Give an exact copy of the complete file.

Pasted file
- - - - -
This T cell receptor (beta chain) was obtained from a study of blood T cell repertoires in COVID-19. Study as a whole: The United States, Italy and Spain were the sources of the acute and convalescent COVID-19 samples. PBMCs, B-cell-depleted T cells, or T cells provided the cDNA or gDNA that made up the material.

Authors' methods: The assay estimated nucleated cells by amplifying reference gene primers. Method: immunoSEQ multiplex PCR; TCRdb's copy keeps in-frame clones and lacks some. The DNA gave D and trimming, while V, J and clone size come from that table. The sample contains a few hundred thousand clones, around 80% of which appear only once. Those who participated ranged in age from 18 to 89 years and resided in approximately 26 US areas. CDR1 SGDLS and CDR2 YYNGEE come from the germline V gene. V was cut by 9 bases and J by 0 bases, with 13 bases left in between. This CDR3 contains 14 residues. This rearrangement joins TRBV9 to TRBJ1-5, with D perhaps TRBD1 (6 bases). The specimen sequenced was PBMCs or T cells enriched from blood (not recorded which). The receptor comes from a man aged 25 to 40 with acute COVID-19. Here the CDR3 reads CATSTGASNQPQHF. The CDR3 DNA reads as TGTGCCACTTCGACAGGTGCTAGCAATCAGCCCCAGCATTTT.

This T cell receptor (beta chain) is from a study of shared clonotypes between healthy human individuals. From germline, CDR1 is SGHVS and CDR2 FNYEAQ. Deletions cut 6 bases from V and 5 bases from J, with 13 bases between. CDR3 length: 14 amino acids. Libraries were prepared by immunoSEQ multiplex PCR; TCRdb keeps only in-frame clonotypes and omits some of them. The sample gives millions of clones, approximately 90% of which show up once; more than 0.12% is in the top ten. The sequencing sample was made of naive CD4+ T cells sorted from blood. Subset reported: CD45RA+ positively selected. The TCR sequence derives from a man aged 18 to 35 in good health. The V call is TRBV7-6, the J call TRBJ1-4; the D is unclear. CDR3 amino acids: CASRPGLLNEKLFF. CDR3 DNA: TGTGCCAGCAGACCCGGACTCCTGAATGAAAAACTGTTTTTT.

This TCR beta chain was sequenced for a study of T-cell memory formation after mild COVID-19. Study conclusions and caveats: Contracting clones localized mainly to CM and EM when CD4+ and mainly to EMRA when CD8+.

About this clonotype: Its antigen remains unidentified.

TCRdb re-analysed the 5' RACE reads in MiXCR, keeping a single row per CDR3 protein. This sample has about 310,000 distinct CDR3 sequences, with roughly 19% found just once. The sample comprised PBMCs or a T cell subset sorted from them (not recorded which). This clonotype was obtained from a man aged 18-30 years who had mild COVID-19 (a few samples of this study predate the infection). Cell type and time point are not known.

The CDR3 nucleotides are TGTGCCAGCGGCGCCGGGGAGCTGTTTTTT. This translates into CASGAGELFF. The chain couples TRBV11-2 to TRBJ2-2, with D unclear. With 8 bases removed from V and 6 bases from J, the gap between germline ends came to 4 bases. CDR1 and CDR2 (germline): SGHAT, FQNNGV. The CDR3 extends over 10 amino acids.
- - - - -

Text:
This T cell receptor (beta chain) was obtained from a study of blood T cell repertoires in COVID-19. Study as a whole: The United States, Italy and Spain were the sources of the acute and convalescent COVID-19 samples. PBMCs, B-cell-depleted T cells, or T cells provided the cDNA or gDNA that made up the material.

Authors' methods: The assay estimated nucleated cells by amplifying reference gene primers. Method: immunoSEQ multiplex PCR; TCRdb's copy keeps in-frame clones and lacks some. The DNA gave D and trimming, while V, J and clone size come from that table. The sample contains a few hundred thousand clones, around 80% of which appear only once. Those who participated ranged in age from 18 to 89 years and resided in approximately 26 US areas. CDR1 SGDLS and CDR2 YYNGEE come from the germline V gene. V was cut by 9 bases and J by 0 bases, with 13 bases left in between. This CDR3 contains 14 residues. This rearrangement joins TRBV9 to TRBJ1-5, with D perhaps TRBD1 (6 bases). The specimen sequenced was PBMCs or T cells enriched from blood (not recorded which). The receptor comes from a man aged 25 to 40 with acute COVID-19. Here the CDR3 reads CATSTGASNQPQHF. The CDR3 DNA reads as TGTGCCACTTCGACAGGTGCTAGCAATCAGCCCCAGCATTTT.

This T cell receptor (beta chain) is from a study of shared clonotypes between healthy human individuals. From germline, CDR1 is SGHVS and CDR2 FNYEAQ. Deletions cut 6 bases from V and 5 bases from J, with 13 bases between. CDR3 length: 14 amino acids. Libraries were prepared by immunoSEQ multiplex PCR; TCRdb keeps only in-frame clonotypes and omits some of them. The sample gives millions of clones, approximately 90% of which show up once; more than 0.12% is in the top ten. The sequencing sample was made of naive CD4+ T cells sorted from blood. Subset reported: CD45RA+ positively selected. The TCR sequence derives from a man aged 18 to 35 in good health. The V call is TRBV7-6, the J call TRBJ1-4; the D is unclear. CDR3 amino acids: CASRPGLLNEKLFF. CDR3 DNA: TGTGCCAGCAGACCCGGACTCCTGAATGAAAAACTGTTTTTT.

This TCR beta chain was sequenced for a study of T-cell memory formation after mild COVID-19. Study conclusions and caveats: Contracting clones localized mainly to CM and EM when CD4+ and mainly to EMRA when CD8+.

About this clonotype: Its antigen remains unidentified.

TCRdb re-analysed the 5' RACE reads in MiXCR, keeping a single row per CDR3 protein. This sample has about 310,000 distinct CDR3 sequences, with roughly 19% found just once. The sample comprised PBMCs or a T cell subset sorted from them (not recorded which). This clonotype was obtained from a man aged 18-30 years who had mild COVID-19 (a few samples of this study predate the infection). Cell type and time point are not known.

The CDR3 nucleotides are TGTGCCAGCGGCGCCGGGGAGCTGTTTTTT. This translates into CASGAGELFF. The chain couples TRBV11-2 to TRBJ2-2, with D unclear. With 8 bases removed from V and 6 bases from J, the gap between germline ends came to 4 bases. CDR1 and CDR2 (germline): SGHAT, FQNNGV. The CDR3 extends over 10 amino acids.